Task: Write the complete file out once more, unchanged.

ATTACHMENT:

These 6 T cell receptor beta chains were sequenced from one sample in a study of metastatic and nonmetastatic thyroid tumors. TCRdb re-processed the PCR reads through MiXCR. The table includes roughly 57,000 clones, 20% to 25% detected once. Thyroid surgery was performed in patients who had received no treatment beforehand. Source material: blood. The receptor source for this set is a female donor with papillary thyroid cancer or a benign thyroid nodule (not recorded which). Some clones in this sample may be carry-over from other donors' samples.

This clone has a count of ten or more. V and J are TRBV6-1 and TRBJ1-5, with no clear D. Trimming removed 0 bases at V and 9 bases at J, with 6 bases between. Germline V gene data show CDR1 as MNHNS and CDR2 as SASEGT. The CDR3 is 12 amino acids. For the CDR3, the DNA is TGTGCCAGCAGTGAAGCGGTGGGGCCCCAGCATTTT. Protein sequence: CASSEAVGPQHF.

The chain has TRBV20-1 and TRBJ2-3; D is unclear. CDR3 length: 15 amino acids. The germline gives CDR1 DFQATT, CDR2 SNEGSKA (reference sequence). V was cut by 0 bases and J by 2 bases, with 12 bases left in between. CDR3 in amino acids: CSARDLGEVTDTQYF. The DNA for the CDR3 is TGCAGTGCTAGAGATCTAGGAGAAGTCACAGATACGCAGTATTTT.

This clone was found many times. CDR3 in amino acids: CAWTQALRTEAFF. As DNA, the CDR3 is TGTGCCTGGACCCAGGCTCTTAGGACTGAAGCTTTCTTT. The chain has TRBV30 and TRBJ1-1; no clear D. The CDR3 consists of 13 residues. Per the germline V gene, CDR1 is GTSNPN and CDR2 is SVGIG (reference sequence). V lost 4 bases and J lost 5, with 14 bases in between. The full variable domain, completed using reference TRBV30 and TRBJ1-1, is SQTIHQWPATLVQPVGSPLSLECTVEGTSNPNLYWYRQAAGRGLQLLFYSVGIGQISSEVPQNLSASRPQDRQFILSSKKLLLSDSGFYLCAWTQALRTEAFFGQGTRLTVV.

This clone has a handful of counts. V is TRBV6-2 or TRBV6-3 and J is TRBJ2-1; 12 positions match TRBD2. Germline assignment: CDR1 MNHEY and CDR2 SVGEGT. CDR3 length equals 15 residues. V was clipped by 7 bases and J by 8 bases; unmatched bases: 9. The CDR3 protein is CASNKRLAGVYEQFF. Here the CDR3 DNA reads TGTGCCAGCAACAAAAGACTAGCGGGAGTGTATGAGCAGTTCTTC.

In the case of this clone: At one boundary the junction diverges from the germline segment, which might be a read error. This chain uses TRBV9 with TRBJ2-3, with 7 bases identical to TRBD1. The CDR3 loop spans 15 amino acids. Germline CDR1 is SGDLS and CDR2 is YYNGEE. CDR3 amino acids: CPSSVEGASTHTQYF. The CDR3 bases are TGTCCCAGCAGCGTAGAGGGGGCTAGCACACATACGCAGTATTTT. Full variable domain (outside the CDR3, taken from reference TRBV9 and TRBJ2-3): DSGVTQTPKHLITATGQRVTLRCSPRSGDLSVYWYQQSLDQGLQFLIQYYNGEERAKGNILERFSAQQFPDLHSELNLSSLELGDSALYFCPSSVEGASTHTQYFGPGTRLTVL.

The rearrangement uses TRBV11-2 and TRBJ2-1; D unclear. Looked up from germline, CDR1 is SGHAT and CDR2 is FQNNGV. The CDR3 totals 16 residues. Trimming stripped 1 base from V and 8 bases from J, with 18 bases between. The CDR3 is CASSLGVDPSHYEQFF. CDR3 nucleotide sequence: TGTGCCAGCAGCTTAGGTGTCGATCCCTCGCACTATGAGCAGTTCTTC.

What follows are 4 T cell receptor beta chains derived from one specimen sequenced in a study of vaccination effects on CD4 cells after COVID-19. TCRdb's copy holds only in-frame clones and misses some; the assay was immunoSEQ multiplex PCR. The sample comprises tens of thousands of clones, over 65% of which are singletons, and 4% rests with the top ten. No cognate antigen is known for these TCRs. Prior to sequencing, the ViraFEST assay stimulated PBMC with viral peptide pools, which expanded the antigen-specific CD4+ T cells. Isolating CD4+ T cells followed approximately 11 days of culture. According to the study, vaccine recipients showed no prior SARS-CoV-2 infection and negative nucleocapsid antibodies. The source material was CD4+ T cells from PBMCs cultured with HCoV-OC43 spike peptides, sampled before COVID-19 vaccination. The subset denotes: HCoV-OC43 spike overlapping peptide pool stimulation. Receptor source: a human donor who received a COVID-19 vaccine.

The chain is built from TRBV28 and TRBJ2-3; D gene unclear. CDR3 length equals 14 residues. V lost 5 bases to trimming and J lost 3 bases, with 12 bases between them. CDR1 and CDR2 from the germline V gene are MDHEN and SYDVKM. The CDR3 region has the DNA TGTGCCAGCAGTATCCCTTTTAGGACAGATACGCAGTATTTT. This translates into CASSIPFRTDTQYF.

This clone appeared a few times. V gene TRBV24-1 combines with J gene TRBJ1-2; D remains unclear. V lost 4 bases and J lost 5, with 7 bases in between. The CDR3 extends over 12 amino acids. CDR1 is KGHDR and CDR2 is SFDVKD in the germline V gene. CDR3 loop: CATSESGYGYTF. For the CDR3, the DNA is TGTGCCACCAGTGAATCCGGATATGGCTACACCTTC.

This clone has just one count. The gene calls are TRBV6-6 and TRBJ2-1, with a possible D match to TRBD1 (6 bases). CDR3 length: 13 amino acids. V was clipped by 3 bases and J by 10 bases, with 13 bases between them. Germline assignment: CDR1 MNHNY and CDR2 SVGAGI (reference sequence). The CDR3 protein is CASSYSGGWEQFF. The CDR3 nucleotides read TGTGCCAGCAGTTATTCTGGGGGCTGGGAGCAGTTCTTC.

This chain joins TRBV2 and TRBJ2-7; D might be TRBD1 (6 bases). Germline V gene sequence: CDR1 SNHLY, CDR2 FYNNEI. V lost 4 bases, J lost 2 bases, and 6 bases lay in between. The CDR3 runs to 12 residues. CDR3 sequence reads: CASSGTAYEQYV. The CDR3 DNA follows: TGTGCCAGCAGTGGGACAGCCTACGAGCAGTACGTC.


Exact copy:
These 6 T cell receptor beta chains were sequenced from one sample in a study of metastatic and nonmetastatic thyroid tumors. TCRdb re-processed the PCR reads through MiXCR. The table includes roughly 57,000 clones, 20% to 25% detected once. Thyroid surgery was performed in patients who had received no treatment beforehand. Source material: blood. The receptor source for this set is a female donor with papillary thyroid cancer or a benign thyroid nodule (not recorded which). Some clones in this sample may be carry-over from other donors' samples.

This clone has a count of ten or more. V and J are TRBV6-1 and TRBJ1-5, with no clear D. Trimming removed 0 bases at V and 9 bases at J, with 6 bases between. Germline V gene data show CDR1 as MNHNS and CDR2 as SASEGT. The CDR3 is 12 amino acids. For the CDR3, the DNA is TGTGCCAGCAGTGAAGCGGTGGGGCCCCAGCATTTT. Protein sequence: CASSEAVGPQHF.

The chain has TRBV20-1 and TRBJ2-3; D is unclear. CDR3 length: 15 amino acids. The germline gives CDR1 DFQATT, CDR2 SNEGSKA (reference sequence). V was cut by 0 bases and J by 2 bases, with 12 bases left in between. CDR3 in amino acids: CSARDLGEVTDTQYF. The DNA for the CDR3 is TGCAGTGCTAGAGATCTAGGAGAAGTCACAGATACGCAGTATTTT.

This clone was found many times. CDR3 in amino acids: CAWTQALRTEAFF. As DNA, the CDR3 is TGTGCCTGGACCCAGGCTCTTAGGACTGAAGCTTTCTTT. The chain has TRBV30 and TRBJ1-1; no clear D. The CDR3 consists of 13 residues. Per the germline V gene, CDR1 is GTSNPN and CDR2 is SVGIG (reference sequence). V lost 4 bases and J lost 5, with 14 bases in between. The full variable domain, completed using reference TRBV30 and TRBJ1-1, is SQTIHQWPATLVQPVGSPLSLECTVEGTSNPNLYWYRQAAGRGLQLLFYSVGIGQISSEVPQNLSASRPQDRQFILSSKKLLLSDSGFYLCAWTQALRTEAFFGQGTRLTVV.

This clone has a handful of counts. V is TRBV6-2 or TRBV6-3 and J is TRBJ2-1; 12 positions match TRBD2. Germline assignment: CDR1 MNHEY and CDR2 SVGEGT. CDR3 length equals 15 residues. V was clipped by 7 bases and J by 8 bases; unmatched bases: 9. The CDR3 protein is CASNKRLAGVYEQFF. Here the CDR3 DNA reads TGTGCCAGCAACAAAAGACTAGCGGGAGTGTATGAGCAGTTCTTC.

In the case of this clone: At one boundary the junction diverges from the germline segment, which might be a read error. This chain uses TRBV9 with TRBJ2-3, with 7 bases identical to TRBD1. The CDR3 loop spans 15 amino acids. Germline CDR1 is SGDLS and CDR2 is YYNGEE. CDR3 amino acids: CPSSVEGASTHTQYF. The CDR3 bases are TGTCCCAGCAGCGTAGAGGGGGCTAGCACACATACGCAGTATTTT. Full variable domain (outside the CDR3, taken from reference TRBV9 and TRBJ2-3): DSGVTQTPKHLITATGQRVTLRCSPRSGDLSVYWYQQSLDQGLQFLIQYYNGEERAKGNILERFSAQQFPDLHSELNLSSLELGDSALYFCPSSVEGASTHTQYFGPGTRLTVL.

The rearrangement uses TRBV11-2 and TRBJ2-1; D unclear. Looked up from germline, CDR1 is SGHAT and CDR2 is FQNNGV. The CDR3 totals 16 residues. Trimming stripped 1 base from V and 8 bases from J, with 18 bases between. The CDR3 is CASSLGVDPSHYEQFF. CDR3 nucleotide sequence: TGTGCCAGCAGCTTAGGTGTCGATCCCTCGCACTATGAGCAGTTCTTC.

What follows are 4 T cell receptor beta chains derived from one specimen sequenced in a study of vaccination effects on CD4 cells after COVID-19. TCRdb's copy holds only in-frame clones and misses some; the assay was immunoSEQ multiplex PCR. The sample comprises tens of thousands of clones, over 65% of which are singletons, and 4% rests with the top ten. No cognate antigen is known for these TCRs. Prior to sequencing, the ViraFEST assay stimulated PBMC with viral peptide pools, which expanded the antigen-specific CD4+ T cells. Isolating CD4+ T cells followed approximately 11 days of culture. According to the study, vaccine recipients showed no prior SARS-CoV-2 infection and negative nucleocapsid antibodies. The source material was CD4+ T cells from PBMCs cultured with HCoV-OC43 spike peptides, sampled before COVID-19 vaccination. The subset denotes: HCoV-OC43 spike overlapping peptide pool stimulation. Receptor source: a human donor who received a COVID-19 vaccine.

The chain is built from TRBV28 and TRBJ2-3; D gene unclear. CDR3 length equals 14 residues. V lost 5 bases to trimming and J lost 3 bases, with 12 bases between them. CDR1 and CDR2 from the germline V gene are MDHEN and SYDVKM. The CDR3 region has the DNA TGTGCCAGCAGTATCCCTTTTAGGACAGATACGCAGTATTTT. This translates into CASSIPFRTDTQYF.

This clone appeared a few times. V gene TRBV24-1 combines with J gene TRBJ1-2; D remains unclear. V lost 4 bases and J lost 5, with 7 bases in between. The CDR3 extends over 12 amino acids. CDR1 is KGHDR and CDR2 is SFDVKD in the germline V gene. CDR3 loop: CATSESGYGYTF. For the CDR3, the DNA is TGTGCCACCAGTGAATCCGGATATGGCTACACCTTC.

This clone has just one count. The gene calls are TRBV6-6 and TRBJ2-1, with a possible D match to TRBD1 (6 bases). CDR3 length: 13 amino acids. V was clipped by 3 bases and J by 10 bases, with 13 bases between them. Germline assignment: CDR1 MNHNY and CDR2 SVGAGI (reference sequence). The CDR3 protein is CASSYSGGWEQFF. The CDR3 nucleotides read TGTGCCAGCAGTTATTCTGGGGGCTGGGAGCAGTTCTTC.

This chain joins TRBV2 and TRBJ2-7; D might be TRBD1 (6 bases). Germline V gene sequence: CDR1 SNHLY, CDR2 FYNNEI. V lost 4 bases, J lost 2 bases, and 6 bases lay in between. The CDR3 runs to 12 residues. CDR3 sequence reads: CASSGTAYEQYV. The CDR3 DNA follows: TGTGCCAGCAGTGGGACAGCCTACGAGCAGTACGTC.